Avia Collinder, Business Reporter
Julian Mair, president of the Jamaica Securities Dealers Association (JSDA), is predicting that the new financial transaction tax (FTT) will drive investors to seek out safer foreign havens for their holdings.
Finance Minister Dr Peter Phillips aims to raise $2.25 billion of revenue this fiscal year by imposing a levy on withdrawals from banks and encashments from investment houses.
Phillips acknowledged this week that the financial houses may pass on the cost of the tax to their clients in the form of higher banking and transaction fees, but said the ministry has estimated such impact to be minimal.
Mair said on Wednesday that the FTT will result in a reduction in purchasing power and capital flight, "as investors will seek to hold their funds in overseas markets that are more investor-friendly".
The Jamaica Bankers Association, meantime, warns that the tax could dissuade banking activity, and raised the spectre of leakage from the formal to the informal sector.
Individual firms declined comment, saying the positions of the associations reflect the industry view.
The finance ministry, in 2012, had proposed an increase in the asset tax to 0.2 per cent for financial institutions but subsequently amended it to 0.14 per cent after heavy lobbying from the banks.
However, last Thursday Phillips again took aim at financial assets by re-upping the asset tax to an even higher rate of 0.25 per cent. It aims to raise $1.8 billion.
The proposed financial transaction tax rates are: 0.1 per cent for withdrawals or encashments below $1 million, 0.09 per cent up to $5 million, 0.075 per cent on transactions above $5 million up to $20 million, and 0.05 per cent above $20 million.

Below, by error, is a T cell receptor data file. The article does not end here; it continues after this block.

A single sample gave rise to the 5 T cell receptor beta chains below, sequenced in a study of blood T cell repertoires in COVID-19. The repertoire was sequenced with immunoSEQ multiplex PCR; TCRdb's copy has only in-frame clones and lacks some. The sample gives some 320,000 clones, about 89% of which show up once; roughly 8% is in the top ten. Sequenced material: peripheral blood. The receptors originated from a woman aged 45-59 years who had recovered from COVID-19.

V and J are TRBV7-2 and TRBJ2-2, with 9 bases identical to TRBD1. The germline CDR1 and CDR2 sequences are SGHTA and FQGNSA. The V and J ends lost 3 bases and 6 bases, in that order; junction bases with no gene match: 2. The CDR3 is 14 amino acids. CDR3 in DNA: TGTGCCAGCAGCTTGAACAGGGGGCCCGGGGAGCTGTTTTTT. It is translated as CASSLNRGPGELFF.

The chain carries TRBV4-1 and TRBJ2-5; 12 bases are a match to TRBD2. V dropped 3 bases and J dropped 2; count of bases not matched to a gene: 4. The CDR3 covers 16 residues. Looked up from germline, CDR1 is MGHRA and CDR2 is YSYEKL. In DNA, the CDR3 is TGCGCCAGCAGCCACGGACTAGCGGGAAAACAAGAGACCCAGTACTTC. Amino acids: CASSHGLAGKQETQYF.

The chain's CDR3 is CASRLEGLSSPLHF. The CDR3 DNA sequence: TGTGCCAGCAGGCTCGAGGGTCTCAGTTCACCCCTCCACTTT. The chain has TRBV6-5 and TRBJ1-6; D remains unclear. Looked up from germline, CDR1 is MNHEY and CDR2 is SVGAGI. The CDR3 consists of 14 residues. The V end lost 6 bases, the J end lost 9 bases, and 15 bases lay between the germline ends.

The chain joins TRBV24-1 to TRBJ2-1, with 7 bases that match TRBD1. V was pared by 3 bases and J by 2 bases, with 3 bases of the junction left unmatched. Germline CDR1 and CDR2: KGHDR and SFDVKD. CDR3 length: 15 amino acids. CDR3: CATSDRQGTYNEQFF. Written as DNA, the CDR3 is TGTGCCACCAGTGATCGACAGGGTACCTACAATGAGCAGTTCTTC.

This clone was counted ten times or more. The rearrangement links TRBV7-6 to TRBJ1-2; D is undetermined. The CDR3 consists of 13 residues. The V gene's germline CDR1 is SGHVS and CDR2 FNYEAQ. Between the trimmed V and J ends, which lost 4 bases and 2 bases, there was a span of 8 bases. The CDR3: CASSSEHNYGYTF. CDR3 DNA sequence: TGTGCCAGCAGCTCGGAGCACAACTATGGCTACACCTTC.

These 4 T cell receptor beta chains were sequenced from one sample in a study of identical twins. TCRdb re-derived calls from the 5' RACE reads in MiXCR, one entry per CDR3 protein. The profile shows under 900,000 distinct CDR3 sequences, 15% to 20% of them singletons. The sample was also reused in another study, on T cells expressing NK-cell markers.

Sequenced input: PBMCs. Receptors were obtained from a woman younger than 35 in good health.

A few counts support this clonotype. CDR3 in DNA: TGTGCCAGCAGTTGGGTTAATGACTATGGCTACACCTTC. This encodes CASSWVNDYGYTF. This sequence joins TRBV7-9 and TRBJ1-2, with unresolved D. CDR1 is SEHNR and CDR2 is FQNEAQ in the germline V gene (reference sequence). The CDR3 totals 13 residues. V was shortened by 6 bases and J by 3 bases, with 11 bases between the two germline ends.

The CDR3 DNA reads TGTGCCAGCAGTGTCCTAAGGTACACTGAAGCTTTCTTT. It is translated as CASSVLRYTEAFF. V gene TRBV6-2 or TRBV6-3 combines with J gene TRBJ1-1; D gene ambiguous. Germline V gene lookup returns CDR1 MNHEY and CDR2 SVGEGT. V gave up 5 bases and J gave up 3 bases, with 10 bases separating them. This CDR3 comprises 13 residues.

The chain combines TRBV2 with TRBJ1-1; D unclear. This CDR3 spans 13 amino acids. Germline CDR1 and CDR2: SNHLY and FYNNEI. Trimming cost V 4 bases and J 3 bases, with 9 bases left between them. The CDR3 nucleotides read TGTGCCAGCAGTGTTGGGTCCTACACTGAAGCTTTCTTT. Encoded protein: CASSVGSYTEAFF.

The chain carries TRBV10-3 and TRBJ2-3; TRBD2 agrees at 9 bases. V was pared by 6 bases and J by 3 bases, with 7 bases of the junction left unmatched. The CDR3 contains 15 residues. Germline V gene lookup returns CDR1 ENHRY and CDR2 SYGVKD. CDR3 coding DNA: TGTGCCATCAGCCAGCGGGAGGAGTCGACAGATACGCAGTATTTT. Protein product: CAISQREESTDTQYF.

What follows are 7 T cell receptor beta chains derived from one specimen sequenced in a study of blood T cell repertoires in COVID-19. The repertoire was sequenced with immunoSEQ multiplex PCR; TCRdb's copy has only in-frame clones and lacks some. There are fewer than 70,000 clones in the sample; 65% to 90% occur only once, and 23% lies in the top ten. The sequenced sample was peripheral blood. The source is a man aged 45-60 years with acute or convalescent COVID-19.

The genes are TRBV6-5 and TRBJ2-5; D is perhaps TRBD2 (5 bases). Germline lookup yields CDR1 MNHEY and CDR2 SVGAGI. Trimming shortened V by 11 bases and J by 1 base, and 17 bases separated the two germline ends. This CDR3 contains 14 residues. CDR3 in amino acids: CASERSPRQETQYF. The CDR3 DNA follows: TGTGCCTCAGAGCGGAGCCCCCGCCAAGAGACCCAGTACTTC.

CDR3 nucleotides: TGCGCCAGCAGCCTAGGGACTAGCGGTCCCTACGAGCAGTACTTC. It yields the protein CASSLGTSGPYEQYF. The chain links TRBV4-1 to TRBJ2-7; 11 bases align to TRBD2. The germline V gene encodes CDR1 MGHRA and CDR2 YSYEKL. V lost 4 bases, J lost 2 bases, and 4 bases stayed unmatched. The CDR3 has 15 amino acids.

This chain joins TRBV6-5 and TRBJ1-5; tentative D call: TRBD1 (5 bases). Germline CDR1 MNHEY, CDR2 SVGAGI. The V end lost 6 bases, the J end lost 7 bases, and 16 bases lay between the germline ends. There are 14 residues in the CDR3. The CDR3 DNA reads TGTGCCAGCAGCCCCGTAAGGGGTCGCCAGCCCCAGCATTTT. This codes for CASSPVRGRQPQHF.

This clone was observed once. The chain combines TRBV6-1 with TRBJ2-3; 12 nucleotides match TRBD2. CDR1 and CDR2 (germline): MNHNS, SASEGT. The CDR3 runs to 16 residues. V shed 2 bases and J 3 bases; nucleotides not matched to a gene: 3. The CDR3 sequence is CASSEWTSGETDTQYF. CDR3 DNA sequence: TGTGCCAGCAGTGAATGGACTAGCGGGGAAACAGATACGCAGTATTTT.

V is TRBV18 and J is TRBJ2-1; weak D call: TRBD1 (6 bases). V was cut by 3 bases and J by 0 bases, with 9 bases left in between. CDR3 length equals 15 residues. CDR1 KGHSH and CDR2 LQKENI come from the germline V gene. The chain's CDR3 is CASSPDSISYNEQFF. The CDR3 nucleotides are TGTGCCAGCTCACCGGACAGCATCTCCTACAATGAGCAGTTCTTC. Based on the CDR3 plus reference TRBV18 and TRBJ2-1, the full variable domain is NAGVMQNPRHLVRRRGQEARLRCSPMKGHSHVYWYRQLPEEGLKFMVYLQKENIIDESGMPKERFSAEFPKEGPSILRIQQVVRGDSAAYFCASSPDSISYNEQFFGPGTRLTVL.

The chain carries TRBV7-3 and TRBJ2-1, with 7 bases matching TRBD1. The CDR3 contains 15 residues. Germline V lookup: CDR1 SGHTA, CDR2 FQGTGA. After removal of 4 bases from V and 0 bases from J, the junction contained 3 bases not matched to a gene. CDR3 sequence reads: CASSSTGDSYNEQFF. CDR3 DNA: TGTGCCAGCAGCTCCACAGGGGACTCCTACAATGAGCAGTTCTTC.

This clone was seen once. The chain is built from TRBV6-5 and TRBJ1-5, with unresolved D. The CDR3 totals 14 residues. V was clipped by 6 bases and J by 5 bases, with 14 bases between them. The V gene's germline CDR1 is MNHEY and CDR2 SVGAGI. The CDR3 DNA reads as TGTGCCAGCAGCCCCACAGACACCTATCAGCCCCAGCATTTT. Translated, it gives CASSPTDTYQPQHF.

Together, the FTT and adjusted asset tax account for 60 per cent of the $6.685 billion of new revenue that the finance ministry aims to raise this fiscal year.
CHASE TAX DODGERS
The JBA said that rather than impose additional burden on the tax compliant, the ministry ought to be chasing tax dodgers.
"As it stands, financial institutions are already subject to the higher rate of corporate income tax at 33.3 per cent, compared to 25 per cent for other companies. Financial institutions also suffer much higher rates of asset tax, compared with all other companies," said the JBA.
"These same financial institutions have already supported the Government's debt reduction strategy through the Jamaica Debt Exchange and the National Debt Exchange."
Only a tenth of registered companies pay corporate taxes, according to the banking group, which says the Government ought to be strengthening its compliance efforts to go after the untaxed.
Mair said the FTT would lead to further depreciation of the Jamaican dollar - ostensibly as capital flows to foreign holdings - thereby "placing additional inflationary pressure on the price of even the most basic commodities".
Securities dealers, he said, also anticipate that the FTT will reduce market liquidity and efficiency, "resulting in an increase in interest rates on loans, an outcome which will run contrary to the desire to better facilitate and encourage production in the local economy".
The securities sector last year saw an uptick in funds under management to $729 billion at year end but a decline in net interest income from $4 billion to $3.5 billion among 32 firms of 43 in the market, according to the FSC.
According to the JSDA president, the negative impact of the transaction tax on Jamaican investors, both individuals and businesses, and the capital markets and economy in general, far outweigh the perceived benefits.
"The JSDA further believes that such a proposed move is 'unworkable' within the June 1 timeline stipulated by the minister, and will represent an operational nightmare for the financial sector," said Mair.
"We are extremely concerned about the proposed move and believe that such a levy will negatively impact the country and investors. In addition to withholding tax on interest income, our customers will now have to bear a new tax on the withdrawal of their money, further eroding their already taxed income," he added.
He contended that the imple-mentation of similar measures has proved 'unworkable' in other markets.
The JSDA, he said, is calling on the Government to "revisit their budget, evaluating both projected revenues and expenses, for more plausible ways for the country to achieve its objectives".
The JBA, meantime, has signalled it is ready for dialogue that leads to "a more balanced approach" to feed the Government's fiscal needs.
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